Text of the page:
I think that fighting a futile battle against copyright infringement is akin to eating your own organs. They may seem like a delicious idea when explained to you by an order of cannibal elders, but then you realise that you can't metabolise food any more and you are haemorrhaging blood out of the wounds in your torso. That's as far as I'm going to go into the politics because there are so many better spoken people who have put it so well that I hardly need to.

I'm in an enviable position (depending on your point of view) because I'm not trying to make a living off my music. So all this politics and money talk doesn't effect me. I make music in my brother's lounge room. We have about $3000 worth of equipment between us, purchased over years. And we have a network of friends who can loan us things when we need them. We haven't produced any physical media and we use free software and free online services in all of our production work. We aim to get the most output from the least input in our music, so there's no feeling of loss when we don't get paid for it. Certainly there are ways we could try to make money from our music if we were dedicated, but we aren't. So for us, a creative commons license is the perfect system. Our music is free. Free to download, free to share, free to modify and use in your own works. And I believe that this approach is particularly suited to music which, at it's very core, is derivative. When you write a song today, you are drawing (even if you don't realise it) from a source of historical knowledge that can hardly be comprehended. If copyright had no time limit then every new recording artist would have a case on their hands.

So it seems to me that rather than crying about it, like the Lily Allens of the world, a better approach is to embrace freedom from first principals. Have no intention of control. Give and receive freely. So instead of looking at the accumulation of money as success, look for the accumulation of fans, collaborators and remixers. With this in mind then every file sharing transaction is a net gain, a new set of ears to hear your voice and another shot at influencing the collective consciousness with your vision.

This topic is particularly hot right now in the UK where Alice Taylor, commissioning editor for education at Channel 4, is all set to publish an essay proclaiming sharing as the new way in a world where people no longer want to pay for music. I'd like to hear someone in authority go straight to the crux of the issue and stop deferring to the music industry with talk of legal paid downloads and other pretty ideas. The cold truth is that 99% of your fans don't want to pay for your music. If you accept that, even embrace it, then you are less prone to hissy fits like Ms. Allen's, proclaiming your career over because people don't want to give you as much money as you think they should.

Sit back and think about it for a while, do musicians really deserve to be rich? Does anyone? Maybe you work hard for the money, but so do a lot of cleaners, receptionists and help-desk workers who have and will never appear on a music video show, or be ushered into the VIP section of their favourite nightclub. So stop crying and think about what really matters: the music.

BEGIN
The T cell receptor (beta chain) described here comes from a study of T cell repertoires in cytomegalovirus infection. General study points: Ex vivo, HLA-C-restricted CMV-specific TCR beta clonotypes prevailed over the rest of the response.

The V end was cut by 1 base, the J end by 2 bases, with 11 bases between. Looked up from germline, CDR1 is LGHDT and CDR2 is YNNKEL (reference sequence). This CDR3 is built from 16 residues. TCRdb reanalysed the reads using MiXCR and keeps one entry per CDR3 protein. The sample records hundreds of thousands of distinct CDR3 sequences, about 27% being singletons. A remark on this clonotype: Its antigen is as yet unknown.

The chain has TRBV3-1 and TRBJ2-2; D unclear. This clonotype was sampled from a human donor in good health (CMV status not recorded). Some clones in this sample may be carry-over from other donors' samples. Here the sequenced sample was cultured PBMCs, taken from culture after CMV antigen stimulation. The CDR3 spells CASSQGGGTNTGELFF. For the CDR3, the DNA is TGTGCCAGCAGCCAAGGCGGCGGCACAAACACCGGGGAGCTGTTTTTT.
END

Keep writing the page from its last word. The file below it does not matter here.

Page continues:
16 Oct. 2009


I've had this account for a while now and haven't used it for anything more than commenting on other blogs. But I decided that there are some things that I want to get out of my head and hopefully attract comment from like minded people on. So I decided to start blogging and dedicate this blog to my two favourite hobbies right now. These are the brewing of delicious beer and the writing of interesting songs. I've reached a point where I have been experimenting in both and feel confident enough to try to gain a deeper understanding of the craft of each.

I have been home-brewing for a few years now and have become comfortable with the all grain mash style of homebrew. This is where beer is made from barley without such shortcuts as cans of pre-made malt. This allows for greater experimentation and fine-tuning of the beer. I have a few pieces of equipment that I use for this purpose. There is the mashing stage which is done in a mash tun (basically an esky with a tap and false bottom), a fermenter (a plastic tub with an airlock and tap) and, of course, the delivery system (a fridge with beer taps on the outside and kegs on the inside). I want to start working on more interesting beers that require more complex proceedures to produce beer flavours that are not often encountered.

I have been making music with my brother under the name "Meat Pig" for a few years too. Our music is very amature and raw and so far we have depended heavily on thoroughly explored avenues of music, mainly twelve bar blues and general rock forms. Our song writing is spontaneous, and usually we try to write, record and publish a song in a single sitting. This means the music is always raw and unpolished and never overthought, which I like. It also means that often I have ideas for songs after they have been made that I can't go back and redo. I've been reading more and more about the art of songwriting and am interested in spending some more time and thought on the craft and want to document this process here.

So if you are either a beer maker or a songwriter (or both!), I'd love some feedback on what I will be posting here, when I have the time.